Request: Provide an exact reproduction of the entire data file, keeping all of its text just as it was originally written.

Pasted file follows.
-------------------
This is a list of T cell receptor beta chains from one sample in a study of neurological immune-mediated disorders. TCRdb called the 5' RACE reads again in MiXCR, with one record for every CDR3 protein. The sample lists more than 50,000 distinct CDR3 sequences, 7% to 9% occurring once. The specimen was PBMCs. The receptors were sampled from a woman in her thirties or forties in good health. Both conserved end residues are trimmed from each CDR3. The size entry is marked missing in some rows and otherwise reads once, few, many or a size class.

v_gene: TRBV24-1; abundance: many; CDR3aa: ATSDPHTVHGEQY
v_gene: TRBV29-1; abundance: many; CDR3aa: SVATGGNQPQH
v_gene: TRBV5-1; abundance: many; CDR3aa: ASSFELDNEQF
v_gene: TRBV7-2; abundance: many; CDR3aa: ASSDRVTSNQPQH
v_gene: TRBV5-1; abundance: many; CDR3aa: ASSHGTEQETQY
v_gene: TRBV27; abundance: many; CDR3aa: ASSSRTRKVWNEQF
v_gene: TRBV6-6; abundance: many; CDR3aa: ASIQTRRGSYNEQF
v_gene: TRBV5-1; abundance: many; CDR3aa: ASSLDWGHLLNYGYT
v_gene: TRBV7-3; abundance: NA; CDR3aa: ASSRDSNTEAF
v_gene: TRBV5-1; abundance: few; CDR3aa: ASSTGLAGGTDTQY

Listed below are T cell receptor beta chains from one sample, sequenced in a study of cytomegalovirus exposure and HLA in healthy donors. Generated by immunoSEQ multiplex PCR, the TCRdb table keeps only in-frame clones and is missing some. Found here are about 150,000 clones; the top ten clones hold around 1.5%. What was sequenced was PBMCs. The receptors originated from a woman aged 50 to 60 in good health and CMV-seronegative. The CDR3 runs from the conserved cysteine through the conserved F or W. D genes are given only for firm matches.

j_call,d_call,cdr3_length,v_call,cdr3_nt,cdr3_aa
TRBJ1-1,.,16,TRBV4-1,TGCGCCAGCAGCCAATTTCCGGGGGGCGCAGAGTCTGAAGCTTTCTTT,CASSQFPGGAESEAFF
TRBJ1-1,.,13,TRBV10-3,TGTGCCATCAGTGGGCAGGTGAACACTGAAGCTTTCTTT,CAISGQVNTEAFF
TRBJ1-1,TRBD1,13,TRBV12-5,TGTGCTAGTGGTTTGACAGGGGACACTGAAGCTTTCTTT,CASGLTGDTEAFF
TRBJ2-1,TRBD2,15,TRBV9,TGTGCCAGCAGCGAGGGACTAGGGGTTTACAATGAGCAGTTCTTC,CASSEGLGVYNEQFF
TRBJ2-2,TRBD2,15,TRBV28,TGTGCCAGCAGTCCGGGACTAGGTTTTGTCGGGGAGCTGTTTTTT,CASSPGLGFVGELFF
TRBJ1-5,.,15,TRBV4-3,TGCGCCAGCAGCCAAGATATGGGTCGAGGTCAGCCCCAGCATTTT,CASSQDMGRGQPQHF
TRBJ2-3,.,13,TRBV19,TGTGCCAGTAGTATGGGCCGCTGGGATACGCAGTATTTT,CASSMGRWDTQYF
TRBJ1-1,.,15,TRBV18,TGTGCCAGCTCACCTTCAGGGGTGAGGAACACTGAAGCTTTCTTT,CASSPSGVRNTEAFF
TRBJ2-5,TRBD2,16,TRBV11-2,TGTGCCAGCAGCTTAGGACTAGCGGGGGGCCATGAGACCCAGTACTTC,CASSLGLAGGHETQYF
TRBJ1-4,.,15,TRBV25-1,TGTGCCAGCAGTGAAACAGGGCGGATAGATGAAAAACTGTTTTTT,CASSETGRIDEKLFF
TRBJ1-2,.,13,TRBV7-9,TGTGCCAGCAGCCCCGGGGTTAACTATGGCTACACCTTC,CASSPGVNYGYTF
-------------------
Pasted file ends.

This is a list of T cell receptor beta chains from one sample in a study of neurological immune-mediated disorders. TCRdb called the 5' RACE reads again in MiXCR, with one record for every CDR3 protein. The sample lists more than 50,000 distinct CDR3 sequences, 7% to 9% occurring once. The specimen was PBMCs. The receptors were sampled from a woman in her thirties or forties in good health. Both conserved end residues are trimmed from each CDR3. The size entry is marked missing in some rows and otherwise reads once, few, many or a size class.

v_gene: TRBV24-1; abundance: many; CDR3aa: ATSDPHTVHGEQY
v_gene: TRBV29-1; abundance: many; CDR3aa: SVATGGNQPQH
v_gene: TRBV5-1; abundance: many; CDR3aa: ASSFELDNEQF
v_gene: TRBV7-2; abundance: many; CDR3aa: ASSDRVTSNQPQH
v_gene: TRBV5-1; abundance: many; CDR3aa: ASSHGTEQETQY
v_gene: TRBV27; abundance: many; CDR3aa: ASSSRTRKVWNEQF
v_gene: TRBV6-6; abundance: many; CDR3aa: ASIQTRRGSYNEQF
v_gene: TRBV5-1; abundance: many; CDR3aa: ASSLDWGHLLNYGYT
v_gene: TRBV7-3; abundance: NA; CDR3aa: ASSRDSNTEAF
v_gene: TRBV5-1; abundance: few; CDR3aa: ASSTGLAGGTDTQY

Listed below are T cell receptor beta chains from one sample, sequenced in a study of cytomegalovirus exposure and HLA in healthy donors. Generated by immunoSEQ multiplex PCR, the TCRdb table keeps only in-frame clones and is missing some. Found here are about 150,000 clones; the top ten clones hold around 1.5%. What was sequenced was PBMCs. The receptors originated from a woman aged 50 to 60 in good health and CMV-seronegative. The CDR3 runs from the conserved cysteine through the conserved F or W. D genes are given only for firm matches.

j_call,d_call,cdr3_length,v_call,cdr3_nt,cdr3_aa
TRBJ1-1,.,16,TRBV4-1,TGCGCCAGCAGCCAATTTCCGGGGGGCGCAGAGTCTGAAGCTTTCTTT,CASSQFPGGAESEAFF
TRBJ1-1,.,13,TRBV10-3,TGTGCCATCAGTGGGCAGGTGAACACTGAAGCTTTCTTT,CAISGQVNTEAFF
TRBJ1-1,TRBD1,13,TRBV12-5,TGTGCTAGTGGTTTGACAGGGGACACTGAAGCTTTCTTT,CASGLTGDTEAFF
TRBJ2-1,TRBD2,15,TRBV9,TGTGCCAGCAGCGAGGGACTAGGGGTTTACAATGAGCAGTTCTTC,CASSEGLGVYNEQFF
TRBJ2-2,TRBD2,15,TRBV28,TGTGCCAGCAGTCCGGGACTAGGTTTTGTCGGGGAGCTGTTTTTT,CASSPGLGFVGELFF
TRBJ1-5,.,15,TRBV4-3,TGCGCCAGCAGCCAAGATATGGGTCGAGGTCAGCCCCAGCATTTT,CASSQDMGRGQPQHF
TRBJ2-3,.,13,TRBV19,TGTGCCAGTAGTATGGGCCGCTGGGATACGCAGTATTTT,CASSMGRWDTQYF
TRBJ1-1,.,15,TRBV18,TGTGCCAGCTCACCTTCAGGGGTGAGGAACACTGAAGCTTTCTTT,CASSPSGVRNTEAFF
TRBJ2-5,TRBD2,16,TRBV11-2,TGTGCCAGCAGCTTAGGACTAGCGGGGGGCCATGAGACCCAGTACTTC,CASSLGLAGGHETQYF
TRBJ1-4,.,15,TRBV25-1,TGTGCCAGCAGTGAAACAGGGCGGATAGATGAAAAACTGTTTTTT,CASSETGRIDEKLFF
TRBJ1-2,.,13,TRBV7-9,TGTGCCAGCAGCCCCGGGGTTAACTATGGCTACACCTTC,CASSPGVNYGYTF